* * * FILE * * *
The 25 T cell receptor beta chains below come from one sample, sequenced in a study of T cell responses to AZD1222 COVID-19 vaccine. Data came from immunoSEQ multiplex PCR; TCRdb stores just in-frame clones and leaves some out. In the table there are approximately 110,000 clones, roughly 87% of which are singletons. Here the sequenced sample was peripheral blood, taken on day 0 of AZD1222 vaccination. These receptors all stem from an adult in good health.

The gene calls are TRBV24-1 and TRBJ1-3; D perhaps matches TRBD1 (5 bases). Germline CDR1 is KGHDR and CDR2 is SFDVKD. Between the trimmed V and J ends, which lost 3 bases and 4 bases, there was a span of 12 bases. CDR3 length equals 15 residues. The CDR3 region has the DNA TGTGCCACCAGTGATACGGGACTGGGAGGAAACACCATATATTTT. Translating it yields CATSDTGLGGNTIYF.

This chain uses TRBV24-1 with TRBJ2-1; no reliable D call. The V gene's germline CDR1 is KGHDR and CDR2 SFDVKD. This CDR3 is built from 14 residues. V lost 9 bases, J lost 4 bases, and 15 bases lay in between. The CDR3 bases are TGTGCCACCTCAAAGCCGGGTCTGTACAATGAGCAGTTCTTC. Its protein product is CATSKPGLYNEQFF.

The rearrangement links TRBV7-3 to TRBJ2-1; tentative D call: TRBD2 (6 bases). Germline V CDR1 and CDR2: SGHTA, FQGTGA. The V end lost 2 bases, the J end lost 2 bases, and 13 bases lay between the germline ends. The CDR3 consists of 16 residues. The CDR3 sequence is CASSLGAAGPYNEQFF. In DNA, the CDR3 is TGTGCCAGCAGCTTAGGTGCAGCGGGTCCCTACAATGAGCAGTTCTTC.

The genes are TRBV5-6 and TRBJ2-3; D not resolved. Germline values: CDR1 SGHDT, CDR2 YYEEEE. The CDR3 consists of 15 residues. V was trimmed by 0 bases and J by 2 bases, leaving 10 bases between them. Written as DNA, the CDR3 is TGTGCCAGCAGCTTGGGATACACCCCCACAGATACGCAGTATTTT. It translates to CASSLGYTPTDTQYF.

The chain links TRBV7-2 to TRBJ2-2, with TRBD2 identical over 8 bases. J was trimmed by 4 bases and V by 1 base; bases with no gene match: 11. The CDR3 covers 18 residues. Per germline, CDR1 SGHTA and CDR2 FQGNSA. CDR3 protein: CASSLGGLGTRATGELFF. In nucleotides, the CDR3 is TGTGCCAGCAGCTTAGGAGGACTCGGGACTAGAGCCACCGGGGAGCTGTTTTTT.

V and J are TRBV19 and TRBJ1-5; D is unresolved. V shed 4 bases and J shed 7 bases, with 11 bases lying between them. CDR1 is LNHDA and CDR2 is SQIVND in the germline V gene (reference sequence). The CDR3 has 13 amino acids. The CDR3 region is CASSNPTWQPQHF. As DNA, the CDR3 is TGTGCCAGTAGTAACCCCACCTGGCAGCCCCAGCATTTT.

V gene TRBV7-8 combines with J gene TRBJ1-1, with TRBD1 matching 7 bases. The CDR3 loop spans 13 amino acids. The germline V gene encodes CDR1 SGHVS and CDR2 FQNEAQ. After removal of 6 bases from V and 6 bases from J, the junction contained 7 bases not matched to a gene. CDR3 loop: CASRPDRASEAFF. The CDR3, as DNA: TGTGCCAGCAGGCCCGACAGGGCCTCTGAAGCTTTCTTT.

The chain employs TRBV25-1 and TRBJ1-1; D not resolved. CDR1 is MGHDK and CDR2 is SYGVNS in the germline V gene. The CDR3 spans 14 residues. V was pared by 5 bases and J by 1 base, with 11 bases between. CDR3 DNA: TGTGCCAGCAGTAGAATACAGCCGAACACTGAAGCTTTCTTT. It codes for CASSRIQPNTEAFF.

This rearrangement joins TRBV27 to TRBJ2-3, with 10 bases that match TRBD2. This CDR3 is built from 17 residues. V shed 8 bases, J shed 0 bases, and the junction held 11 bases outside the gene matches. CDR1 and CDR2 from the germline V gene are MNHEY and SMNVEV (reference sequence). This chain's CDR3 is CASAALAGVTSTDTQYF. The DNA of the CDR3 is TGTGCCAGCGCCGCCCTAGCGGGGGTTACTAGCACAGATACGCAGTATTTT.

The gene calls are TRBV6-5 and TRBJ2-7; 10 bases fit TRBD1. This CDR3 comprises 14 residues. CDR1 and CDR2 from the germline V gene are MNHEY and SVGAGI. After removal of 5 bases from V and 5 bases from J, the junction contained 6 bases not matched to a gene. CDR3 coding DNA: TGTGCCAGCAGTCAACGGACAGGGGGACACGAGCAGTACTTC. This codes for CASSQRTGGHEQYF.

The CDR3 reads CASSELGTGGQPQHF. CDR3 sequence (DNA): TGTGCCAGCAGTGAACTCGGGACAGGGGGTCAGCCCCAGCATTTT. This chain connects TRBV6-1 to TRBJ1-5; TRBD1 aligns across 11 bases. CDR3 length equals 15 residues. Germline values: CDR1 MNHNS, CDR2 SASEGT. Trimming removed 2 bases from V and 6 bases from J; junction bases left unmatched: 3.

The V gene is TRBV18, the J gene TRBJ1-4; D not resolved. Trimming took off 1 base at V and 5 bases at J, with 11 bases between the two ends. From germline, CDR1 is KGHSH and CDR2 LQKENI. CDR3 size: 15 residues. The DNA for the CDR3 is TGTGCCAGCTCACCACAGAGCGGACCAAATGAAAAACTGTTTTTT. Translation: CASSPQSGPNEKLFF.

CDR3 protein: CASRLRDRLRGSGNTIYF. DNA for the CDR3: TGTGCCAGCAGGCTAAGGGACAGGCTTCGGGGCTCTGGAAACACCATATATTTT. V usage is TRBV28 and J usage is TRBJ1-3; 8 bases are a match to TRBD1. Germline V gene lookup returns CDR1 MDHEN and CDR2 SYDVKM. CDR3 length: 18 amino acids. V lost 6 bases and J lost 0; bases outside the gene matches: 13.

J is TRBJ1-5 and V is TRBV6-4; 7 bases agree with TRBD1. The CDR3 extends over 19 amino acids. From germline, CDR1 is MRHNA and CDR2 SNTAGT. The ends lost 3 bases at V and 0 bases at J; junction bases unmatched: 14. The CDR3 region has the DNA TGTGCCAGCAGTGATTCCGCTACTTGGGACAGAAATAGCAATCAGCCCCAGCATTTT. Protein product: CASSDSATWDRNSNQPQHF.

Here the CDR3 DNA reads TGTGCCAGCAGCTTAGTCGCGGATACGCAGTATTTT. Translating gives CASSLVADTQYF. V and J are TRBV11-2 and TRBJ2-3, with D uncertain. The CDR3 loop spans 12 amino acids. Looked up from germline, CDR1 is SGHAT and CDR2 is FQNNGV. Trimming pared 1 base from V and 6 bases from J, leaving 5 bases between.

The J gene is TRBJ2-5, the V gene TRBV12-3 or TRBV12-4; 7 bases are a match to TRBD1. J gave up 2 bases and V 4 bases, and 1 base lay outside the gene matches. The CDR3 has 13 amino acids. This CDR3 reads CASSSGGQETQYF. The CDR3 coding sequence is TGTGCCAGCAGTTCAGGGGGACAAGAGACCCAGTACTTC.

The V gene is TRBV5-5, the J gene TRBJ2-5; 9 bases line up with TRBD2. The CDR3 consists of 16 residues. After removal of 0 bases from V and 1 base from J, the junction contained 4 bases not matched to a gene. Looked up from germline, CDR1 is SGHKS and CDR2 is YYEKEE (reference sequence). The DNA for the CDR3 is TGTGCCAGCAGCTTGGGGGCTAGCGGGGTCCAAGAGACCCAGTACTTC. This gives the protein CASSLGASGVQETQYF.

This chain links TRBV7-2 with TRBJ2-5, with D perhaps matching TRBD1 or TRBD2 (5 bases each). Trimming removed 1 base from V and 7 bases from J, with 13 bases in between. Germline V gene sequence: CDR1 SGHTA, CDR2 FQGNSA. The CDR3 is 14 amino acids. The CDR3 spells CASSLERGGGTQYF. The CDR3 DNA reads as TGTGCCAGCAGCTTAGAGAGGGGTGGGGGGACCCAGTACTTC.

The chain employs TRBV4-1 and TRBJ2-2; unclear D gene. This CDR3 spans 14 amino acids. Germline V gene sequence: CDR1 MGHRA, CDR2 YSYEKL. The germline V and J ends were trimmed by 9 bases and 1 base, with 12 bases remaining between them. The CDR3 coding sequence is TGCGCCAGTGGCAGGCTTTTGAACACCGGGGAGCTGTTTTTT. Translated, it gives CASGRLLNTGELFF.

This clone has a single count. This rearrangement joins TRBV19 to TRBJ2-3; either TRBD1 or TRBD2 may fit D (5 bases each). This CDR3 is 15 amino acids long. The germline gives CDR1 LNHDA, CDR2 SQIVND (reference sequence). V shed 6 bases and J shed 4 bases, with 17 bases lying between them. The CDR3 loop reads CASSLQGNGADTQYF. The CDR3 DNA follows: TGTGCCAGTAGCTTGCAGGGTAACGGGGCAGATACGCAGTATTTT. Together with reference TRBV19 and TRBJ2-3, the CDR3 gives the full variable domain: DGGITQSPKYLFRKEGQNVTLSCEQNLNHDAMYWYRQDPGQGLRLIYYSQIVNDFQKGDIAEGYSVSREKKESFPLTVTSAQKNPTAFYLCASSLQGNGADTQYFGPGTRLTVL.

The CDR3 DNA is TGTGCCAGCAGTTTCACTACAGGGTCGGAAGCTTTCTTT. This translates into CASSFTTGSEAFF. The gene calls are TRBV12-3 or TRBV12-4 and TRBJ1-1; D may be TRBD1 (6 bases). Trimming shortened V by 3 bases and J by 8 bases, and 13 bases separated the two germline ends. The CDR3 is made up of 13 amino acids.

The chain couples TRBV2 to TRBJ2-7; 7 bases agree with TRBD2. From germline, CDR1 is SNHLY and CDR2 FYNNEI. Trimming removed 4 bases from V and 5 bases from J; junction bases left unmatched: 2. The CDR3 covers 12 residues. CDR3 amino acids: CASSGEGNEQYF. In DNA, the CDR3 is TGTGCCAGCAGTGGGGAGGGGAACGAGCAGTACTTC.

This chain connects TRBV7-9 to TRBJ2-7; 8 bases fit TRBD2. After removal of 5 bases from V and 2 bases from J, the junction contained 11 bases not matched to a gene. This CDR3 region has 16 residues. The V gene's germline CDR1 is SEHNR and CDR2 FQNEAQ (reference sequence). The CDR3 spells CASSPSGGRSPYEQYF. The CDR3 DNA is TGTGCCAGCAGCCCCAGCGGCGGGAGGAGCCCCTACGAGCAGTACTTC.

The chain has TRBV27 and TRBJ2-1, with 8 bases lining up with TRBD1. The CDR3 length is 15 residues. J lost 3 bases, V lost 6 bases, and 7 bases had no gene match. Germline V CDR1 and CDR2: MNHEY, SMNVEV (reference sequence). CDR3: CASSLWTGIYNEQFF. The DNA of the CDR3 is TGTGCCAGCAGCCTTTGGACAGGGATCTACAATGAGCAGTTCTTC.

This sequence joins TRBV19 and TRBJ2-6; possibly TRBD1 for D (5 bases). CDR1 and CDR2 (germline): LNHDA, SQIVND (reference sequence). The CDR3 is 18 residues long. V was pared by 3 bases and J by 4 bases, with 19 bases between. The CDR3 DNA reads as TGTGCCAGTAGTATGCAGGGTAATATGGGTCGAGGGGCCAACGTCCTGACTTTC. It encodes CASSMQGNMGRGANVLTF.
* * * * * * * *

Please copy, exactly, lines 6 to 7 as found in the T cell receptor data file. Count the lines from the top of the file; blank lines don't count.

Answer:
The chain links TRBV7-2 to TRBJ2-2, with TRBD2 identical over 8 bases. J was trimmed by 4 bases and V by 1 base; bases with no gene match: 11. The CDR3 covers 18 residues. Per germline, CDR1 SGHTA and CDR2 FQGNSA. CDR3 protein: CASSLGGLGTRATGELFF. In nucleotides, the CDR3 is TGTGCCAGCAGCTTAGGAGGACTCGGGACTAGAGCCACCGGGGAGCTGTTTTTT.

V and J are TRBV19 and TRBJ1-5; D is unresolved. V shed 4 bases and J shed 7 bases, with 11 bases lying between them. CDR1 is LNHDA and CDR2 is SQIVND in the germline V gene (reference sequence). The CDR3 has 13 amino acids. The CDR3 region is CASSNPTWQPQHF. As DNA, the CDR3 is TGTGCCAGTAGTAACCCCACCTGGCAGCCCCAGCATTTT.